A professional librarian (JV) carried out the literature search. She searched several electronic databases from inception date to 20 June 2005: Allied and Complementary Medicine (AMED), Cumulative Index to Nursing and Allied Health Literature (CINAHL), Embase, Educational Research Information Center (ERIC), HealthSTAR, Medline, PsycINFO, and the Web of Science. Articles were identified using synonyms for adherence and mortality as database specific subject headings and keywords. We also checked references from textbooks12–14 and review articles1 7 9 10 15–17 on adherence for additional articles.
After excluding editorials, conference proceedings, letters, news articles, government reports, and practice guidelines, two investigators (SHS, DTE) independently screened titles and abstracts to identify potentially relevant citations. A citation was retained for further evaluation if either investigator selected it. Citations were excluded that did not report original data, have human participants, evaluate drug adherence, or report patient adherence.
Each potentially relevant article was reviewed to determine if it met the following inclusion criteria: described original research, explained the method used to measure adherence (for example, self report, electronic drug event monitoring system, pharmacy refill data, clinician estimation, tablet count), provided a clear definition for good adherence, stratified patients into good and poor adherence groups, and reported mortality according to adherence groups. Discrepancies were resolved by majority vote after review by a third investigator (JAJ).
Inter-reviewer agreement was measured during the initial screen to identify potentially relevant citations and on review of the full articles for study inclusion.18 We characterised level of agreement using a qualitative scale developed by Landis and Koch.19
Data collection and outcome measures
Two investigators (DTE, RSP) used standardised forms to extract data from the included articles for disease state, drug therapy groups, methods used to measure adherence, definition for good adherence, and mortality. Accuracy of data collection was verified by comparing forms. We used the study authors' definition to stratify participants into good and poor adherence groups. When the number of deaths according to adherence group was not specifically stated in the article, we calculated this value from available information. If there was insufficient information in the article to calculate mortality according to adherence group, we contacted the corresponding author. The study was excluded if we were unable to obtain from the authors the number of deaths in each adherence group.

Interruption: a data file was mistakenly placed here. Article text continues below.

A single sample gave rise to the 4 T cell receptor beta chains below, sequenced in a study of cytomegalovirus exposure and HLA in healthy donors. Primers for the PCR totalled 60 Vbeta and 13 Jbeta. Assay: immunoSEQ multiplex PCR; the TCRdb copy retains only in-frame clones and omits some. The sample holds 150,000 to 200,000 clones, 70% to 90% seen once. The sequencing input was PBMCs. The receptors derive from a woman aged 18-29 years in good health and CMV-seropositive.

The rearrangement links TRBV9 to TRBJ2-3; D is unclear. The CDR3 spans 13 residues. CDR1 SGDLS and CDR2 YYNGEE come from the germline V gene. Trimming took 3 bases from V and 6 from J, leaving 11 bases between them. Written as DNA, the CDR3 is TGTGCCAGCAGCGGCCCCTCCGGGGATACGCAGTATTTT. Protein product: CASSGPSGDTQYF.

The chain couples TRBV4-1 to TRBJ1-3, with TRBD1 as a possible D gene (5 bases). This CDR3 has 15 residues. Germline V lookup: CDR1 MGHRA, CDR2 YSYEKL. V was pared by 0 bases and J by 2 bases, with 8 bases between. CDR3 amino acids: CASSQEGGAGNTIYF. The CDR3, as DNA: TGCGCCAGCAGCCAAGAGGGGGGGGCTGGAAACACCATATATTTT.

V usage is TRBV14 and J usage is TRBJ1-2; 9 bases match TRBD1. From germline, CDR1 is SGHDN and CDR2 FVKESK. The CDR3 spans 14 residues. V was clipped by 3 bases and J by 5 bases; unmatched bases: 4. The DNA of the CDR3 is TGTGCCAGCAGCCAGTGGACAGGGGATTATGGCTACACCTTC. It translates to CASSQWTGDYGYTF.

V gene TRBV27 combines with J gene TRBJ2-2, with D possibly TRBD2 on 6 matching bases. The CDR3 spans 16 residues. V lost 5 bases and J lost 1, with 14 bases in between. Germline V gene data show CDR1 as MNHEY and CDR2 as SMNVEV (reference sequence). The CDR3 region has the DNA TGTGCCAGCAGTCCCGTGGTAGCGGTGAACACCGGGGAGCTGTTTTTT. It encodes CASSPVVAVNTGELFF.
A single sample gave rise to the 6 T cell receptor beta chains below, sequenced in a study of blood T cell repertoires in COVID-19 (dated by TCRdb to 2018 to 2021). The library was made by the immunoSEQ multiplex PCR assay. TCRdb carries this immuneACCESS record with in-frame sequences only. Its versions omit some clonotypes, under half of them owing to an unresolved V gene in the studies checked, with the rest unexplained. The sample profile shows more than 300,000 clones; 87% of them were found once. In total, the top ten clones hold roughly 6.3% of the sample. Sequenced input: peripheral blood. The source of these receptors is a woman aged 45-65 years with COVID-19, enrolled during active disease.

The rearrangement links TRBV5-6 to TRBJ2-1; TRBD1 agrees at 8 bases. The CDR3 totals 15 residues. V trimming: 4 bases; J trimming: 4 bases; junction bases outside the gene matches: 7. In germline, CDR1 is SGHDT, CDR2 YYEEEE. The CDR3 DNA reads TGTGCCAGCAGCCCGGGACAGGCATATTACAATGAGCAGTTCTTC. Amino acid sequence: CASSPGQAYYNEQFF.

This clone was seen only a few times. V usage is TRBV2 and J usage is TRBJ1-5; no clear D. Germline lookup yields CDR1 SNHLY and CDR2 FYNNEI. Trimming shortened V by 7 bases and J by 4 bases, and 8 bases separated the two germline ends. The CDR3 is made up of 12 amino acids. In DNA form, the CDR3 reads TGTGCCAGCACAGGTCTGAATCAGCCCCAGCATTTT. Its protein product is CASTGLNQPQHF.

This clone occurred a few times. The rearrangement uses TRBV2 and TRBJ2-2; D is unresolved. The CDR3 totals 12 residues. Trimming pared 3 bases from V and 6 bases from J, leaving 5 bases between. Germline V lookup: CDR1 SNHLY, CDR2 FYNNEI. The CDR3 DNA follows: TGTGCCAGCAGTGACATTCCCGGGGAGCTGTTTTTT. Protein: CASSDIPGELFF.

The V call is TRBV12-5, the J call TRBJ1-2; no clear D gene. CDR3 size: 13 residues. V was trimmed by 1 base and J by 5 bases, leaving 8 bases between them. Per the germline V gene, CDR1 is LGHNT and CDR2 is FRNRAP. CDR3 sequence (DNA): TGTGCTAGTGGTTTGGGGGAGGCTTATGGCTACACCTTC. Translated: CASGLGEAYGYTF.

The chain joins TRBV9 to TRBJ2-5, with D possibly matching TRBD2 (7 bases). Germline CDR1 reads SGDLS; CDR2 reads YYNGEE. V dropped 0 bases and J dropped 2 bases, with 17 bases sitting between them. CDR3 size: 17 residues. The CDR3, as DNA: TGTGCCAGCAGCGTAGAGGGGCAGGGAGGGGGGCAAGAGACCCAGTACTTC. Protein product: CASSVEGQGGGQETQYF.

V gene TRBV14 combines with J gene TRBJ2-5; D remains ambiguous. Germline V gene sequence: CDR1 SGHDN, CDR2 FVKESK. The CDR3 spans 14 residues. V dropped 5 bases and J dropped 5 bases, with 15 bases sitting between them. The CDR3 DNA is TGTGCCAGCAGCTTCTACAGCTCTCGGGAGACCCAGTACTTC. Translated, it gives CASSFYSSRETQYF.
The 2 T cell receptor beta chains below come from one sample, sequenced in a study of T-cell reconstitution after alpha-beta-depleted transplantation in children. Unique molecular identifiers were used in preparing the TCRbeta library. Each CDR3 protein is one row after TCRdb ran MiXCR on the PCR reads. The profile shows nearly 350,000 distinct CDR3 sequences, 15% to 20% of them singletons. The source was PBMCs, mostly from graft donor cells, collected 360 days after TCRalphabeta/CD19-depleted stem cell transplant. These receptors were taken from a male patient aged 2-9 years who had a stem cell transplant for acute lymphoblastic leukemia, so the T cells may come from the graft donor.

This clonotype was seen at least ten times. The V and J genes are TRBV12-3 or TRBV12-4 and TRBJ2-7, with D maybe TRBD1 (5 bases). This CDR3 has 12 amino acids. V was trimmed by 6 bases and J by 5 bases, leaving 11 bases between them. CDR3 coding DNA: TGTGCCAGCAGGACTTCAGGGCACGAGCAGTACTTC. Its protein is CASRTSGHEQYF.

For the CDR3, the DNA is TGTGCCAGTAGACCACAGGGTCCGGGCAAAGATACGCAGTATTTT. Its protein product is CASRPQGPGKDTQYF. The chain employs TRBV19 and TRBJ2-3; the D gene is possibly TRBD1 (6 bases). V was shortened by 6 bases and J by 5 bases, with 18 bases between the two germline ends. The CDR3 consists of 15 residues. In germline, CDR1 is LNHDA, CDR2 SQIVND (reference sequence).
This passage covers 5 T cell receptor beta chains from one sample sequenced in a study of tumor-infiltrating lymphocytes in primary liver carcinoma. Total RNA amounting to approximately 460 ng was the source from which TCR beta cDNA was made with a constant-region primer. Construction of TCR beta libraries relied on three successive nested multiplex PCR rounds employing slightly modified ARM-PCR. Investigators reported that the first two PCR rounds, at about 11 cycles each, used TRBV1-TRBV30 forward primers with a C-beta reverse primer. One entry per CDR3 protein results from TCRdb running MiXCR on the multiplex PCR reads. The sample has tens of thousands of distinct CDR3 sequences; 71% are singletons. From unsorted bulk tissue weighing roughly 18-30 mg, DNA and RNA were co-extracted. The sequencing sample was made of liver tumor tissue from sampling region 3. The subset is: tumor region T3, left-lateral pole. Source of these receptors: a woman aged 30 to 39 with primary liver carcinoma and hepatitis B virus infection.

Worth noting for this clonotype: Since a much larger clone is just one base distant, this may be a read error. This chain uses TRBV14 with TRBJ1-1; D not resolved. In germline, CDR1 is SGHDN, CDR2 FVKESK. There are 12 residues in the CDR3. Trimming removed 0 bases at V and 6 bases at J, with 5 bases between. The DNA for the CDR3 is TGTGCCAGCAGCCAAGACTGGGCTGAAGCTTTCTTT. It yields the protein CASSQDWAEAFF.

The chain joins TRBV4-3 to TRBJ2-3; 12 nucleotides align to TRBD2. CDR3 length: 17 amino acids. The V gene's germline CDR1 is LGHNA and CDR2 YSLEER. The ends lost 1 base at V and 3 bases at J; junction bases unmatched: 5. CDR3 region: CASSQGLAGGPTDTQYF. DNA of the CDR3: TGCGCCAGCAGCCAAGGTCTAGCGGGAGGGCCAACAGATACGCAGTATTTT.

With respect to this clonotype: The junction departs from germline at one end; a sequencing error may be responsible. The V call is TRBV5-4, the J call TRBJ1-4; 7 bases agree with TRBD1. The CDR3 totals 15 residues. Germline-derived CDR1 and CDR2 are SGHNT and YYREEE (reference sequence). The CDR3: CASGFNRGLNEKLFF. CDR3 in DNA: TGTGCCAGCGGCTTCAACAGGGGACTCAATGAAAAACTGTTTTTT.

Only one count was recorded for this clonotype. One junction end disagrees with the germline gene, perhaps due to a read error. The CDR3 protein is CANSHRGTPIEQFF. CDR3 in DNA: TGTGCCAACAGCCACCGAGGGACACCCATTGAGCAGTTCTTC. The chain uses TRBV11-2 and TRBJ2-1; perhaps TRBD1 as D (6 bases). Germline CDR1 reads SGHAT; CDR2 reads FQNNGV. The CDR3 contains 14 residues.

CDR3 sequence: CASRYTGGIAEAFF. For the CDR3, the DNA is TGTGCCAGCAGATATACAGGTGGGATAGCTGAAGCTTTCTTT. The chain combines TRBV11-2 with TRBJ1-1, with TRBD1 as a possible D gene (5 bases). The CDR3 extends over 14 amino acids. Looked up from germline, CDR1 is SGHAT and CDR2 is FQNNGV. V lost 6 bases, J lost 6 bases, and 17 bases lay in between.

We analysed data using Rev Man 4.2.7. Each treatment arm in a randomised controlled trial was considered a discrete analysis of the relation between adherence and mortality. We used a random effects model to calculate pooled odds ratios and 95% confidence intervals.20 Given the inclusion criteria, we anticipated including studies of a variety of diseases; therefore we examined heterogeneity using the Q and I 2 statistics.20 21 We used a variation of Tobias' method to evaluate changes to the pooled odds ratio and tests for heterogeneity.22 Rather than removing one study at a time, we used predetermined subgroups to identify potential sources of heterogeneity. For example, to test the theory of a healthy adherer effect,w1-w4 8–10 we constructed a separate model to summarise the association between adherence to placebo and mortality. A priori subgroups included the effect of active treatment compared with placebo, study design, disease state, method used to measure adherence, and definition for good adherence.
Overall, 6231 unique citations were identified and 1140 ones related to non-studies were removed. In total, 5012 citations were excluded after review of the title and abstract (fig 1). Agreement to identify potentially relevant articles was 0.68, which is considered “substantial.”19 From the 79 potentially relevant articles, 21 studies with 46 847 participants met the inclusion criteria.w1-w21 Agreement at this stage was 0.97, considered “almost perfect.”19
Supplemental information on mortality was obtained from multiple sources for some studies. In the University Group Diabetes Program, mortality for participants with good adherence was available in a paper on statistical methods.w18 w22 Supplemental mortality data according to adherence group were obtained from five corresponding authors.w5 w7 w9 w10 w15